Partners in Performance Blog

Keith Urban’s Coaching Tip on Presentation Nerves

Presentation nervesLast week on American Idol one of the contestants made a funny grimace each time she thought she messed up. Afterwards during the critique, judge Keith Urban told her “there are no wrong notes…just the look on your face.” In other words, if she had carried on no one would have noticed the mistake. Or it would have been so minimal that it wouldn’t register as much as it did when her facial expression revealed what was going on inside her head. It’s exactly the same with presentations.

Presentation nerves are something that most people experience to one degree or another. Even professional speakers can experience the jitters from time to time but they have learned how to manage and transform their butterflies into dynamic energy.

Some people get nervous for any presentation. They simply hate being in the spot light and sadly they stay away from it all costs. I know more than a few people who lost significant career opportunities to advance their careers because they weren’t comfortable with public speaking. Others couldn’t bring themselves to speak at weddings to express their love and gratitude for the important people in their lives. What a shame. 

Others are comfortable in smaller groups but get them in front of large audiences or when the stakes are high and the anxiety goes up significantly. What’s the worst case scenario? Stage fright. This is what happened to poor Michael Bay at Samsung’s Press Conference at The Consumer Electronics show in early January. You can see the brief clip here and you will instantly feel Michael’s pain. It would be nice to think some good can come of his painful experience by sharing some best practices. I don’t know what Michael did before going on stage but I wonder… what was missing from his preparation? Was he relying entirely on the teleprompter? Did he have a contingency plan when it broke down? What I do know is a pound of prevention is worth an ounce of cure.

Prevention Strategies for Presentation Nerves

There are many preparation tactics that can help you get more comfortable and confident before your big speaking engagement and a few of my favourites are described here in my blog post. With proper preparation, presentation nerves can be avoided altogether or at least minimized to the point where they aren’t a distraction to your audience.  But sometimes even when well prepared, the ‘beast’ can raise its ugly head and catch us off guard. Then what? What are some things we can do to overcome and move through our nerves?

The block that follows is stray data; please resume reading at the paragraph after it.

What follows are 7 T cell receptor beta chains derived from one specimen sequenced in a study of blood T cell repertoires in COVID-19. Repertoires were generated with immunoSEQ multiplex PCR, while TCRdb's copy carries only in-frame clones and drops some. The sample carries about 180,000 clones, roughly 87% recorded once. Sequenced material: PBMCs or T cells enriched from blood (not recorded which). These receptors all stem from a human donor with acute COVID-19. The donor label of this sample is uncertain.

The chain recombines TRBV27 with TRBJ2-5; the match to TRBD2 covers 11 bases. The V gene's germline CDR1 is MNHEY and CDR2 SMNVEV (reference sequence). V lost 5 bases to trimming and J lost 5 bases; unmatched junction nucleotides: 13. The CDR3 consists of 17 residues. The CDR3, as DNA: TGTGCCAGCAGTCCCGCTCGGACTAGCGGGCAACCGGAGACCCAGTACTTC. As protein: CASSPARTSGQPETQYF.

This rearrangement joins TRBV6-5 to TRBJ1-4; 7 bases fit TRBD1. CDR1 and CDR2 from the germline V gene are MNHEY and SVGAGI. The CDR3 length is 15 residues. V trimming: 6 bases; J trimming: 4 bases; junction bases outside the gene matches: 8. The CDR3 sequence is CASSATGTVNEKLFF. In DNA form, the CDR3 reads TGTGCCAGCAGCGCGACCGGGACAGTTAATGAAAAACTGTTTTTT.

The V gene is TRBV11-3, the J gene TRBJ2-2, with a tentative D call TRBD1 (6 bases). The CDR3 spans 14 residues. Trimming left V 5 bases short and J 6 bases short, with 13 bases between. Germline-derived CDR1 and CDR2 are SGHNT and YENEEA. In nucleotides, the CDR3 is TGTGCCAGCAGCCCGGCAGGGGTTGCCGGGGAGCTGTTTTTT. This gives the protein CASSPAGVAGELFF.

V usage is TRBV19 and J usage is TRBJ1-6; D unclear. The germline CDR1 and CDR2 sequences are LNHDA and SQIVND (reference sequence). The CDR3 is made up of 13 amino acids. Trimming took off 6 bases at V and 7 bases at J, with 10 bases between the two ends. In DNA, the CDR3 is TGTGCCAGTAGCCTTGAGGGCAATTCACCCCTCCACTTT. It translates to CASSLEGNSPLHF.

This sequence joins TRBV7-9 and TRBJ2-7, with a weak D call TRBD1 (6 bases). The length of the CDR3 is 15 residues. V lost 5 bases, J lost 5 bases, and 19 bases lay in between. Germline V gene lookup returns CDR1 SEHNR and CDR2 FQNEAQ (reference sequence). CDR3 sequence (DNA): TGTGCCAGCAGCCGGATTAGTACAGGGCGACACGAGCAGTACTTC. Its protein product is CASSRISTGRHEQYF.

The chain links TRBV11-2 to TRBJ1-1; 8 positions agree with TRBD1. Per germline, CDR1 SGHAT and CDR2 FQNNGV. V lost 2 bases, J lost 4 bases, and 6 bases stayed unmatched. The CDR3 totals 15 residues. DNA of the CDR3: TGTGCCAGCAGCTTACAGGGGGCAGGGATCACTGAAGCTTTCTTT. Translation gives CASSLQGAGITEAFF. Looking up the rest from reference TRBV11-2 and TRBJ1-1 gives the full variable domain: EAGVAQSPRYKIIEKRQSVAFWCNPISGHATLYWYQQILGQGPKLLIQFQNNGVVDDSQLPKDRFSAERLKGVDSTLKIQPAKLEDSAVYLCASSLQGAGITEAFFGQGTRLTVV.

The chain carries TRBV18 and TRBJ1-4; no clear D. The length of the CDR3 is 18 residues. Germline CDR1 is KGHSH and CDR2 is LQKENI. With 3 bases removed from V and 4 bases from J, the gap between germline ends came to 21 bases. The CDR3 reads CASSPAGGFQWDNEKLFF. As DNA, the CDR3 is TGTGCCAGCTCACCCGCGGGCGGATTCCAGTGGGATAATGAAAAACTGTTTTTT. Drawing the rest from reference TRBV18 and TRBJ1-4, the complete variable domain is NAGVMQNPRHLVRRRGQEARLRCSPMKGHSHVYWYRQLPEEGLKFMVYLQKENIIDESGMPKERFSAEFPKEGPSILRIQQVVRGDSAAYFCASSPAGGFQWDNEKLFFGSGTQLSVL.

Overcoming Presentation Anxiety DURING Your Presentation

 Stop the leaky language. Your verbal and non-verbal communication will give you away.

  1. Stop the apologies and stop the give-away facial expressions. Remember Keith’s tip “there are no wrong notes…just the look on your face.
  2. Lighten up. It’s not the mistake you make or the going blank that’s the problem, it’s the decision you make you about it. If you think it’s a disaster it will be. If you think it’s simply a momentary lapse and no big deal, it will be that too. How you think and how you manage your self-talk in the moment will determine the outcome. This is a learned skill which can be mastered.
  3. Pause Pause Pause (and breathe deeply):  Take all the time you need to collect yourself and then carry on. People will hardly remember your mistake but  they will remember your recovery.
  4.  Use humour. One of the things I do if the situation is appropriate (and many of them are), is poke fun at myself. I might say something like “where was I?” with a smile on my face. The audience never lets me down.

What about you? What strategies do you have up your sleeve that you can share with us? I would love to hear from you.

If you want to take your presentation effectiveness to the next level, call or email  me for presentation skills training or rehearsal coaching. 

This entry was posted by TanjaParsley on January 21, 2014 in Handling Presentation Nerves. Bookmark the permalink. Follow comments with the RSS feed for this post. Post a comment or leave a trackback.

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